Comedian Chelsea Handler raised eyebrows for praising remarks from Nation of Islam founder Louis Farrakhan, who has faced controversy for decades over remarks widely seen as anti-Semitic.
The 45-year-old comic took to Instagram on Sunday and shared an old clip from "The Phil Donahue Show" where Farrakhan was taking questions from the audience.
One woman asked why can't "white people, black people, Jewish people" "come together." Farrakhan responded by saying that "the desire is good" but that reality is the "total opposite."
He accused the audience of viewing black Americans as "second-class or inferior citizens" and enforcing "black inferiority" by stripping their African culture dating back to slavery and pushed white culture onto them, citing "white names," the English language, and "white Jesus" as examples.
When another white audience member expressed her concern that she "hears violence" from his rhetoric, Farrakhan insisted she had "deep guilt" and feared that "if black people come to power" that they would commit violence on white people, he says, the way white people had committed violence on black people for years.
Farrakhan rejected an accusation from an attendee that he has a "prejudice" against white people, saying that after "400 years" of oppression, he and other black people are "looking at reality of what we have suffered and continue to suffer."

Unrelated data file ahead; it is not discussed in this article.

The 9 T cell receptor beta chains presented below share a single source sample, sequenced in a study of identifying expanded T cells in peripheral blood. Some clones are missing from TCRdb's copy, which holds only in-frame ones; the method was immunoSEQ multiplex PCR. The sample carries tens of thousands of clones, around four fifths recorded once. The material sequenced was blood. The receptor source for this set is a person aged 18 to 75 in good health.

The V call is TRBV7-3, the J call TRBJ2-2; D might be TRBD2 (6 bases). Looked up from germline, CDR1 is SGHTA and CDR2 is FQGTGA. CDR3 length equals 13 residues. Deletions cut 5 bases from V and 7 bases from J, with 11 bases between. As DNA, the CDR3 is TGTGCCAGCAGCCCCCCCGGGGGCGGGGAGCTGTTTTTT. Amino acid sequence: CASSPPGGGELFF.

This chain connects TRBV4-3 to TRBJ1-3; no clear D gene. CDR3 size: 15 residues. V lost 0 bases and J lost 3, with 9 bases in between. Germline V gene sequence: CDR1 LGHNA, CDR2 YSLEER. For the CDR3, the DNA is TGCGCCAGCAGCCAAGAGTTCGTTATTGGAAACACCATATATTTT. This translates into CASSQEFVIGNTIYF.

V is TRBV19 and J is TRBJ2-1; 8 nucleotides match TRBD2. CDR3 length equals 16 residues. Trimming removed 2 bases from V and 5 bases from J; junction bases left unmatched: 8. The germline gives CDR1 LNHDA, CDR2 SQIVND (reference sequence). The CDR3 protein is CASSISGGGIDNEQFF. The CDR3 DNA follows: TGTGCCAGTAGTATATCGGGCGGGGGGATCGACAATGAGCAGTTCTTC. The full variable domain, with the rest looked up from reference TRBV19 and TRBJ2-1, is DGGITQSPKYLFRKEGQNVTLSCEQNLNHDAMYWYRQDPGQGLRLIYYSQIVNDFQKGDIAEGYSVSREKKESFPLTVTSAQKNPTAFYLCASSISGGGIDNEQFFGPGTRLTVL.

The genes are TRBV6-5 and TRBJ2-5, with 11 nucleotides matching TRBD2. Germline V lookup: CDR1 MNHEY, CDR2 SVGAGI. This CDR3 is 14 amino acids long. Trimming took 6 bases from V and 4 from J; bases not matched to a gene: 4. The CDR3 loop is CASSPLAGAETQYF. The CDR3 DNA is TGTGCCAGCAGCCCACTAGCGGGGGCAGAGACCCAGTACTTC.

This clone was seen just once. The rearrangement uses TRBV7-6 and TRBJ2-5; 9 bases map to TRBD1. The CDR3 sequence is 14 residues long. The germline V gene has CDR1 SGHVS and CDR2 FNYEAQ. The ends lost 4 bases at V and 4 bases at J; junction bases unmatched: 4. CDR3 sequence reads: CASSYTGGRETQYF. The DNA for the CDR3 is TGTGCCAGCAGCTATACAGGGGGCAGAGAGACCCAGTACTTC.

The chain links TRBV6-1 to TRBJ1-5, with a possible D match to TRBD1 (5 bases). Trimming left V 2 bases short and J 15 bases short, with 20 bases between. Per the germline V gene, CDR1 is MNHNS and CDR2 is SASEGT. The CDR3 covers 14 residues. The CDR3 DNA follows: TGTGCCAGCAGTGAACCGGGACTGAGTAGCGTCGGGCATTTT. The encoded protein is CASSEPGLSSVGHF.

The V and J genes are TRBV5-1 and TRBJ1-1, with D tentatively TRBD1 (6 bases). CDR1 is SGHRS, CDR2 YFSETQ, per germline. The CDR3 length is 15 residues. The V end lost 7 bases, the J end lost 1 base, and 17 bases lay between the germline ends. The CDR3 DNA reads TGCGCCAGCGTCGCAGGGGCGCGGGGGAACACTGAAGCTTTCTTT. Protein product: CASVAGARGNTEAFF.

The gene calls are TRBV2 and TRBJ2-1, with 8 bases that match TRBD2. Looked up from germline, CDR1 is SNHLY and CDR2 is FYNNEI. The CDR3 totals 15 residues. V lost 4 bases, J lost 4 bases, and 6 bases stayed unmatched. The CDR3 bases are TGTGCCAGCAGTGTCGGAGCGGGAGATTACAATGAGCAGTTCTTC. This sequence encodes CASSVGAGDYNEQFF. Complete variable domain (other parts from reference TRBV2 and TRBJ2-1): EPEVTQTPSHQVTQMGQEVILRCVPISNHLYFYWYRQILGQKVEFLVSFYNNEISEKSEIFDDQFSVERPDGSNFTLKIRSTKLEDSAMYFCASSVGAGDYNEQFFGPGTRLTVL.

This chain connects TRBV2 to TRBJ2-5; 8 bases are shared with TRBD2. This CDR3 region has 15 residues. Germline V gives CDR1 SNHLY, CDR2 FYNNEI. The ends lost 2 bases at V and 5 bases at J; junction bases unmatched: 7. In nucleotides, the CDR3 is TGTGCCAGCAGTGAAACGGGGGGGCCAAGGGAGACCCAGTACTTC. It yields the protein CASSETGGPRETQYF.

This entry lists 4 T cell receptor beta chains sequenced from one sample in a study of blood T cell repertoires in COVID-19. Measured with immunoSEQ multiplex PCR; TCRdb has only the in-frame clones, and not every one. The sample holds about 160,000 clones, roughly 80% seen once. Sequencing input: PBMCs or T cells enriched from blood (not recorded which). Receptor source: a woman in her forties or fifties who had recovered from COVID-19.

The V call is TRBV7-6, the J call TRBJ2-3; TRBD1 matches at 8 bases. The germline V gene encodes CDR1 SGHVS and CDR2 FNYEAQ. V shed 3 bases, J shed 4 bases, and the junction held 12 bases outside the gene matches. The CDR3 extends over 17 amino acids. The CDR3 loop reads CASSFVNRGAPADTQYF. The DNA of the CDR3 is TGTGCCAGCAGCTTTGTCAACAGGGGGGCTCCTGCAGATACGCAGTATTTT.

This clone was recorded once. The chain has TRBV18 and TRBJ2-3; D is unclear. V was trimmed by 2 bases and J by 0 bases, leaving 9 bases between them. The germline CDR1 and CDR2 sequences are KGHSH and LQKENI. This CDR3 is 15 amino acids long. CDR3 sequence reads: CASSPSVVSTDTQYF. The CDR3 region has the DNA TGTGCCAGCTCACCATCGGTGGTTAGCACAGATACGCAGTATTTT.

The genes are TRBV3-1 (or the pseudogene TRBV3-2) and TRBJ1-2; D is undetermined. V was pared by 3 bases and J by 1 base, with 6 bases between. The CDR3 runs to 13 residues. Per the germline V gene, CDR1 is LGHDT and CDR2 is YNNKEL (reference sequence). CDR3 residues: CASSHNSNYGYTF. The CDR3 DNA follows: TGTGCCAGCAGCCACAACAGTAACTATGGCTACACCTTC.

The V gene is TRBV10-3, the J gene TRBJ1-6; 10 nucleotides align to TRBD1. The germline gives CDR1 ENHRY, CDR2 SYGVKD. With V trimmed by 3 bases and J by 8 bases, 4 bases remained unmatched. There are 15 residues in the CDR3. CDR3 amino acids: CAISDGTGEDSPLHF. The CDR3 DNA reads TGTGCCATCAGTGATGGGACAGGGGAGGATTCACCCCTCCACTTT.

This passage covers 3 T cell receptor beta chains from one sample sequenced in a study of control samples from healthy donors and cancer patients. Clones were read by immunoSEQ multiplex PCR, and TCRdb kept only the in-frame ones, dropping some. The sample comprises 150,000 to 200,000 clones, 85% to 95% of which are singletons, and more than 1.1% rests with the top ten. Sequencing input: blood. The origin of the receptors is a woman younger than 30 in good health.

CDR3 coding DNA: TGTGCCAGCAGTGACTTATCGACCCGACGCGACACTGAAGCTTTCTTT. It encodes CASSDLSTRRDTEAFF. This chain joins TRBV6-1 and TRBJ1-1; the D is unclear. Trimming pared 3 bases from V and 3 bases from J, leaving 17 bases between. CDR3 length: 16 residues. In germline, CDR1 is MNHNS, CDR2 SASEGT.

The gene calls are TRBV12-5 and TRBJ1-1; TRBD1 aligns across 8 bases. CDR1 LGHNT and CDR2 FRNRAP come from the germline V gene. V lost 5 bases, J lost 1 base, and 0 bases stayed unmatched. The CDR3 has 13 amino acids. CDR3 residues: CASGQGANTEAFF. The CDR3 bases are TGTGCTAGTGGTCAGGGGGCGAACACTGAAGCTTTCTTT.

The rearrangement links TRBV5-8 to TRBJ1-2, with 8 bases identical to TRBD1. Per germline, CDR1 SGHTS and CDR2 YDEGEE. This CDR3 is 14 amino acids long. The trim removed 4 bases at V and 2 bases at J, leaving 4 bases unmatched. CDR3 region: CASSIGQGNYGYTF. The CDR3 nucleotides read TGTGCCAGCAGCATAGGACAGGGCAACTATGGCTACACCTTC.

"I learned a lot from watching this powerful video," Handler told her nearly 4 million Instagram followers.
Several Instagram users slammed Handler for sharing a video praising Farrakhan. One replied, "So, based on this logic, if you find a video of Hitler saying something positive and powerful, will you feel equally compelled to share it? You gave hate credibility and a large platform today."
Handler responded, "No, because Hitler was responsible for killing millions of lives. Farrakhan is just responsible for his own promotion of anti-Semitic beliefs. They are very different.”
She added, "Another thing: perhaps Farrakhan’s anti-Semitic views took form during his own oppression," she wrote. "We know now that oppression of one race leads to an oppression of all races."
Handler isn't the first celebrity to praise Farrakhan in recent days. Rapper Ice Cube cited the "Honorable" Nation of Islam founder on Twitter following a series of anti-Semitic tweets that pushed Jewish conspiracies.
This comes amid a period of civil unrest in America while protests across the nation oppose police brutality toward black people.
The protests began after the May 25 death of George Floyd while in police custody in Minneapolis, Minn., when officer Derek Chauvin knelt on Floyd's neck for nearly nine minutes.